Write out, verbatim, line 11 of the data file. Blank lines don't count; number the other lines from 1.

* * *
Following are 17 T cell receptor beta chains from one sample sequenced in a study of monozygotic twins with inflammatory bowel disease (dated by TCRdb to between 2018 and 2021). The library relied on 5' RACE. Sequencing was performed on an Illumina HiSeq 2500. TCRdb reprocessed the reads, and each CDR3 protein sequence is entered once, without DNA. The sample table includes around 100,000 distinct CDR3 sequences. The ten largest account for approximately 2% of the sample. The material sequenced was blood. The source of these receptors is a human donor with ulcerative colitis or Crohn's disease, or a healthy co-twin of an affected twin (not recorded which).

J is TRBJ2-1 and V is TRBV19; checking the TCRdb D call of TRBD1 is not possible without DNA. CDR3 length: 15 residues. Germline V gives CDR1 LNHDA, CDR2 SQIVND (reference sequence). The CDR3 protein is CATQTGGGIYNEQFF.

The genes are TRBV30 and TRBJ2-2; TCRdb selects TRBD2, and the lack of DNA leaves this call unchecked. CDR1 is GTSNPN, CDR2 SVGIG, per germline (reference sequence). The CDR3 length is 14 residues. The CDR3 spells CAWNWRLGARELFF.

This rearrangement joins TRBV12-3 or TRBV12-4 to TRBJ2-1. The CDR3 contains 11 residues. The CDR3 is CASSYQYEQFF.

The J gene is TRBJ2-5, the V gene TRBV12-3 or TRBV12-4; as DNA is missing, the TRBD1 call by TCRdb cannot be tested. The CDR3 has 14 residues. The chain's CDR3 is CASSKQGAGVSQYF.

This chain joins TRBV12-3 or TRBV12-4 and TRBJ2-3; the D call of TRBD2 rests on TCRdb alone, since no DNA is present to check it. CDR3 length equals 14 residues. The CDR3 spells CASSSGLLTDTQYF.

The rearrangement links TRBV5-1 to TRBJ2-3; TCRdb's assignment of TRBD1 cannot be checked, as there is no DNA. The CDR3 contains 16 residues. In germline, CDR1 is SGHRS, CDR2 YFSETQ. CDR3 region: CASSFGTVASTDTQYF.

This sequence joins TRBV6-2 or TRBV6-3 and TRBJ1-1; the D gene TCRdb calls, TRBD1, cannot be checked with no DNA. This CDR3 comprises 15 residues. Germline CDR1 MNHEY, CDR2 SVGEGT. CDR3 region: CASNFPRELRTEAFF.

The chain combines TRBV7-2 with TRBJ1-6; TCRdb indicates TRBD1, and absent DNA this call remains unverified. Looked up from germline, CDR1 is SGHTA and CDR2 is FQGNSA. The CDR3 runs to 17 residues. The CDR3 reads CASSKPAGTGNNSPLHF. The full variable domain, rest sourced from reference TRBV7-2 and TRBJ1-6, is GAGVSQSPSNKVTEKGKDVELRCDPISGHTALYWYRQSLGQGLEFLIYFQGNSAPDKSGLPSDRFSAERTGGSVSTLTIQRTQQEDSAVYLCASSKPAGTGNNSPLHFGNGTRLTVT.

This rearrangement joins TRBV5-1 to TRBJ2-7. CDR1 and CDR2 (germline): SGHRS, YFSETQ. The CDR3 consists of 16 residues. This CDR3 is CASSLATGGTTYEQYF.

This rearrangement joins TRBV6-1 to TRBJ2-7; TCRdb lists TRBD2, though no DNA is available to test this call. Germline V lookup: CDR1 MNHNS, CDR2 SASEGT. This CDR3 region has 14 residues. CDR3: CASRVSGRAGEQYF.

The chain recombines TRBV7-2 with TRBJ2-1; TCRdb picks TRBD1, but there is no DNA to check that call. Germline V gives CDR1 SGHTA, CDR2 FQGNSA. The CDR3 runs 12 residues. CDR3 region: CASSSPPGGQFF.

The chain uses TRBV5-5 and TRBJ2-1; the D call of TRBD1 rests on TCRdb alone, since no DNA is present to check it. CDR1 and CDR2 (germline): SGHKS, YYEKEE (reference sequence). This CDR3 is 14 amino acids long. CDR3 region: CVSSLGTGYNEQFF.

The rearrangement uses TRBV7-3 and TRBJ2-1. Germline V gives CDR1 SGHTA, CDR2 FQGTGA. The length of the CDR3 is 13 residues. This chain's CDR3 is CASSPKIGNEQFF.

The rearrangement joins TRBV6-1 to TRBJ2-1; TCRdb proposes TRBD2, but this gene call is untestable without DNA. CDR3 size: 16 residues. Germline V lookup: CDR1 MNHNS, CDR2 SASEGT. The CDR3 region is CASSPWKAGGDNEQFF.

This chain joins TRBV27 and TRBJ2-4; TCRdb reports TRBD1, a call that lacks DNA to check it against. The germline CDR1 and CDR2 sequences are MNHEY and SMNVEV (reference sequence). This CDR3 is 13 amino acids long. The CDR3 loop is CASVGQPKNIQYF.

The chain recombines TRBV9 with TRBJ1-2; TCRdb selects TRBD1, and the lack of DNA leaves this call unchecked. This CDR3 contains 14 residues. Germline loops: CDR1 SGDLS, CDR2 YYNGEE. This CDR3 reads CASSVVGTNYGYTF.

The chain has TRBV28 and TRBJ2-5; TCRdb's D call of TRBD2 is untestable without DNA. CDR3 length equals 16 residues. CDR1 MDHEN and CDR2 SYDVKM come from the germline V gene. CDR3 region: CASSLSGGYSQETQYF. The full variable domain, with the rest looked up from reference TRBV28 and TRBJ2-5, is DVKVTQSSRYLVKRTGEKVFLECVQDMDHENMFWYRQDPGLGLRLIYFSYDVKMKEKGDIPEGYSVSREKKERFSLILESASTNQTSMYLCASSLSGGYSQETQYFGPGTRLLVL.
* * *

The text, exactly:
This rearrangement joins TRBV6-1 to TRBJ2-7; TCRdb lists TRBD2, though no DNA is available to test this call. Germline V lookup: CDR1 MNHNS, CDR2 SASEGT. This CDR3 region has 14 residues. CDR3: CASRVSGRAGEQYF.